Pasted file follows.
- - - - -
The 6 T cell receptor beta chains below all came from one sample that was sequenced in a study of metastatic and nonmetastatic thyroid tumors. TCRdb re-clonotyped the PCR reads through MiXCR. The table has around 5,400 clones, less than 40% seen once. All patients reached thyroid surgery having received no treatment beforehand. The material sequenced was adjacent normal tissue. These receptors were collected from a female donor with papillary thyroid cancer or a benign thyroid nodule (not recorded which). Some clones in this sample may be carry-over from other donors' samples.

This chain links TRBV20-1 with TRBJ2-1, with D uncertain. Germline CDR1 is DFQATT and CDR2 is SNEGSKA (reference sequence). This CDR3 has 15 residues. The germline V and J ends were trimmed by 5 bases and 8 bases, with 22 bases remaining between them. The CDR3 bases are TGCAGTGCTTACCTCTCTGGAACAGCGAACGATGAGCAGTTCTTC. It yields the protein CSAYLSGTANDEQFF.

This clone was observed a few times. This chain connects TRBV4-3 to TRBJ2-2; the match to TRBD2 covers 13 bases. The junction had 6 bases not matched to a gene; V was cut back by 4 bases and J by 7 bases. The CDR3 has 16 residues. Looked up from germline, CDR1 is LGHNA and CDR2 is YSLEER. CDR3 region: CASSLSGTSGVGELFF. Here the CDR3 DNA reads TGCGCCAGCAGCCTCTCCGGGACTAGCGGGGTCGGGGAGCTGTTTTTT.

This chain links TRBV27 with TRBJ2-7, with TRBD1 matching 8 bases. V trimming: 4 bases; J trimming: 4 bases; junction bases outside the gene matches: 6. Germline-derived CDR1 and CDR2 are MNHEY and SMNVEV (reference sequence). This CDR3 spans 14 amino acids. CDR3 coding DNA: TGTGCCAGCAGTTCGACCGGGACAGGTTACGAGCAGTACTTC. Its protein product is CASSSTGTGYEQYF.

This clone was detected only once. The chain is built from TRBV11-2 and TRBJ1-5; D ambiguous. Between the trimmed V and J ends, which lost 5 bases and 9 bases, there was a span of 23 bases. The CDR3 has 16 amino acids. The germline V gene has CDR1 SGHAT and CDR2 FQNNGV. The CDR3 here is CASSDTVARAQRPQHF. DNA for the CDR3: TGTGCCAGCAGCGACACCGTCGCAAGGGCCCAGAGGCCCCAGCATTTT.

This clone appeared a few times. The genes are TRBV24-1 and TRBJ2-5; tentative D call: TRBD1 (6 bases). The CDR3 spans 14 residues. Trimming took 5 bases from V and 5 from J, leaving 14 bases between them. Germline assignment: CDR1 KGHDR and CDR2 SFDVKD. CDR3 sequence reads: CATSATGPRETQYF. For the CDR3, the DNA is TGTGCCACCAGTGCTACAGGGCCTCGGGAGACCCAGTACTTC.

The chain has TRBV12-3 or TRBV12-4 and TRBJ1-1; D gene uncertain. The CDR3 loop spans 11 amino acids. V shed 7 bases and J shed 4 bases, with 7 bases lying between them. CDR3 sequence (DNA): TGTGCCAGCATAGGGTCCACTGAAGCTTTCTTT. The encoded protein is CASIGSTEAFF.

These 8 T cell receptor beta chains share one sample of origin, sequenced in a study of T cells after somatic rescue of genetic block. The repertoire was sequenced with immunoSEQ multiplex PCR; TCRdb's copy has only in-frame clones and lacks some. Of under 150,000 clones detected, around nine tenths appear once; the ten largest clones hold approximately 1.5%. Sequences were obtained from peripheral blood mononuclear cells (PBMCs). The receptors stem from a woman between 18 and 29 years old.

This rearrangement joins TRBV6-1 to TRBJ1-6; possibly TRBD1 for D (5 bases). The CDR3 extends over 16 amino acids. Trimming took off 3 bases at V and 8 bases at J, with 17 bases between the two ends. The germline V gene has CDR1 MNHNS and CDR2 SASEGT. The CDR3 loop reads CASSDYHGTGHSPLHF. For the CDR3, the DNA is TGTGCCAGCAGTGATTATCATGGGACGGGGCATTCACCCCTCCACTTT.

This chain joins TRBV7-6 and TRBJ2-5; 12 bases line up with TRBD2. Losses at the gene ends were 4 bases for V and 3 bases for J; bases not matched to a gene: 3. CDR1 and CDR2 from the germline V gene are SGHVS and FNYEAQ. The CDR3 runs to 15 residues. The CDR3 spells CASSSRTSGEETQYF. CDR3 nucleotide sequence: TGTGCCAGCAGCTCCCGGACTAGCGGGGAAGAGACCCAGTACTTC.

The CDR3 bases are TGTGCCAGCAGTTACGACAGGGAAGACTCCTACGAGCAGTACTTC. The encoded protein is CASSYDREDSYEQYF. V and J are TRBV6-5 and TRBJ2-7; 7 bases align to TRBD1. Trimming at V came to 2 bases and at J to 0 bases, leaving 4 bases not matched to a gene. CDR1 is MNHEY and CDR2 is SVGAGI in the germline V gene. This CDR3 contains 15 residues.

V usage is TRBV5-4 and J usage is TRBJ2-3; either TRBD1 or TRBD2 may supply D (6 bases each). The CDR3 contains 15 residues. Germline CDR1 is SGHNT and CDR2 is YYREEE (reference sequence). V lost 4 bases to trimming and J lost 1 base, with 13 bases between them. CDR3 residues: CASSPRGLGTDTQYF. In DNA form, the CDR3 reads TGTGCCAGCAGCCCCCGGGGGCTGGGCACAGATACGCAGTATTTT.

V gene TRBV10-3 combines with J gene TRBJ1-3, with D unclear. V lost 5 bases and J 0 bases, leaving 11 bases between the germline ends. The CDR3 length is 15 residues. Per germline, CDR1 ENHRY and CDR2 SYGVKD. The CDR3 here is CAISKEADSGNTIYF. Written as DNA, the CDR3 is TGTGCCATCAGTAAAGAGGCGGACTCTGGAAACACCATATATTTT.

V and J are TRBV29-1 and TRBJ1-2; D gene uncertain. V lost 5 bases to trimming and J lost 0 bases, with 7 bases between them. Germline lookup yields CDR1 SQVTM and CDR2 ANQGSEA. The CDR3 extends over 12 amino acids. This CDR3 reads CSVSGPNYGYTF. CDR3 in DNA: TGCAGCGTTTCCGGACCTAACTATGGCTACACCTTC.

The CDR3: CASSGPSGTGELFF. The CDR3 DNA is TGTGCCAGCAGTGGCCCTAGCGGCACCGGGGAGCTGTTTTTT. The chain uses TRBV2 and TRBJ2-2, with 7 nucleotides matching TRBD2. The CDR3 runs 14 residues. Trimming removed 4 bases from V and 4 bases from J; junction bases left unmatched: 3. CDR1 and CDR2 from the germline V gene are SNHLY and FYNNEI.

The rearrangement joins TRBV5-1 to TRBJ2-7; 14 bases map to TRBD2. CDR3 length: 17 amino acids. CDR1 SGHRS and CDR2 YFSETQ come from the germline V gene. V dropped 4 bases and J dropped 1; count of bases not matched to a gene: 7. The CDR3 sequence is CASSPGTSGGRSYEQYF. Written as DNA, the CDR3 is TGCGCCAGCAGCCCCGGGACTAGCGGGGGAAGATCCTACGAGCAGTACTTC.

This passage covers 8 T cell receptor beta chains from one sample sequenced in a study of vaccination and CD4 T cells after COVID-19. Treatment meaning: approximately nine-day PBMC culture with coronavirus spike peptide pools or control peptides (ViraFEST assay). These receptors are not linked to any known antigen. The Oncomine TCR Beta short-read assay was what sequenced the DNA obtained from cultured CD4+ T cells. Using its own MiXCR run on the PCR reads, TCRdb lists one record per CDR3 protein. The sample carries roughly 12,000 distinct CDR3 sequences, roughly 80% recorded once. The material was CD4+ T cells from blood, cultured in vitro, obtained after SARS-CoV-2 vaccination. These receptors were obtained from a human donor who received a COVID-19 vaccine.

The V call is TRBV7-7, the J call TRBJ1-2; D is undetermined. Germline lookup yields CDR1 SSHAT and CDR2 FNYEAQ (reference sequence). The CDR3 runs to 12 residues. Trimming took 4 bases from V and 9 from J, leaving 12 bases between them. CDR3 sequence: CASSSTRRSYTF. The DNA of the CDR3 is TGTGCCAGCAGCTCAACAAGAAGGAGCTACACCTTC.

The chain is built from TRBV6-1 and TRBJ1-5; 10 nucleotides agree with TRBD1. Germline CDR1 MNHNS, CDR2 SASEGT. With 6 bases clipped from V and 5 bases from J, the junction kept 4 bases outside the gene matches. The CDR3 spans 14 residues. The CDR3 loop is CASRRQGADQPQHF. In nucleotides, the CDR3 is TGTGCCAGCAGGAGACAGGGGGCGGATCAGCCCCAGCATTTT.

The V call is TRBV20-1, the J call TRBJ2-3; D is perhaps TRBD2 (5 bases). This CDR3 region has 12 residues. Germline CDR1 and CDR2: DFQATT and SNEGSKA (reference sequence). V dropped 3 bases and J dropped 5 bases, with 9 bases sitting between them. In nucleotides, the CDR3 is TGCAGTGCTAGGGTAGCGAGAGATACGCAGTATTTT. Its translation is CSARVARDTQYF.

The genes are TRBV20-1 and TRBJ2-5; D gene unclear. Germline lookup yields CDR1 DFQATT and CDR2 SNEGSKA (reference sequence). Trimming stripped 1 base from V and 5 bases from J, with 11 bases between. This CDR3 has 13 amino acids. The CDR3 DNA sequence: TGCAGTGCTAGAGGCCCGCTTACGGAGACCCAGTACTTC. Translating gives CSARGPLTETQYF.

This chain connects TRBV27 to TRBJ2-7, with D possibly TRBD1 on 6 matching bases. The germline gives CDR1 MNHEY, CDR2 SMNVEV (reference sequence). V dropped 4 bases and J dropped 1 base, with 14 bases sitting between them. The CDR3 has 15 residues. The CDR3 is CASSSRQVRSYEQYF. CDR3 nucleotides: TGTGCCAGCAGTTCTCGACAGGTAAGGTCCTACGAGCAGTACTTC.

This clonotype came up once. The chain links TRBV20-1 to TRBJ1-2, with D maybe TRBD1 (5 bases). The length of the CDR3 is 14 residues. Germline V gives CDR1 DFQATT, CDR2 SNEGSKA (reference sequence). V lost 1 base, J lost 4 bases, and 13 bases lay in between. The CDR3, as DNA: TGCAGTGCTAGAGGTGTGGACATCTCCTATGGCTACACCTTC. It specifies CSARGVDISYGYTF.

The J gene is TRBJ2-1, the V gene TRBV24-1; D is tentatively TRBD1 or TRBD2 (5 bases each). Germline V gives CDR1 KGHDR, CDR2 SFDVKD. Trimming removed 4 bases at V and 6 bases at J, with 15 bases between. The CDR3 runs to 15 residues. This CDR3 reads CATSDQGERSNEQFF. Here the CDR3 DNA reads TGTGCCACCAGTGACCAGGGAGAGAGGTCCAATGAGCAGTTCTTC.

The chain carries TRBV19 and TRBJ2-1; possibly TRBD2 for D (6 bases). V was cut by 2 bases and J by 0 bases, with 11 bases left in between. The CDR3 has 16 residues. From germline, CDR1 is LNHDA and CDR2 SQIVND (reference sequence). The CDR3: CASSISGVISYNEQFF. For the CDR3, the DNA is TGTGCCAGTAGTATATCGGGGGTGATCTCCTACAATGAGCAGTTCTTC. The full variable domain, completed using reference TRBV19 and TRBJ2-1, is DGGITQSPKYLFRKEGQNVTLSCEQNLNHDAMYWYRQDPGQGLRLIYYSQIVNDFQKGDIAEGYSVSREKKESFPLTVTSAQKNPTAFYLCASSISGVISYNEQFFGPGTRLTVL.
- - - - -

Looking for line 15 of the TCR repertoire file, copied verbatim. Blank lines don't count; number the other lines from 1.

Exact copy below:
The CDR3: CASSGPSGTGELFF. The CDR3 DNA is TGTGCCAGCAGTGGCCCTAGCGGCACCGGGGAGCTGTTTTTT. The chain uses TRBV2 and TRBJ2-2, with 7 nucleotides matching TRBD2. The CDR3 runs 14 residues. Trimming removed 4 bases from V and 4 bases from J; junction bases left unmatched: 3. CDR1 and CDR2 from the germline V gene are SNHLY and FYNNEI.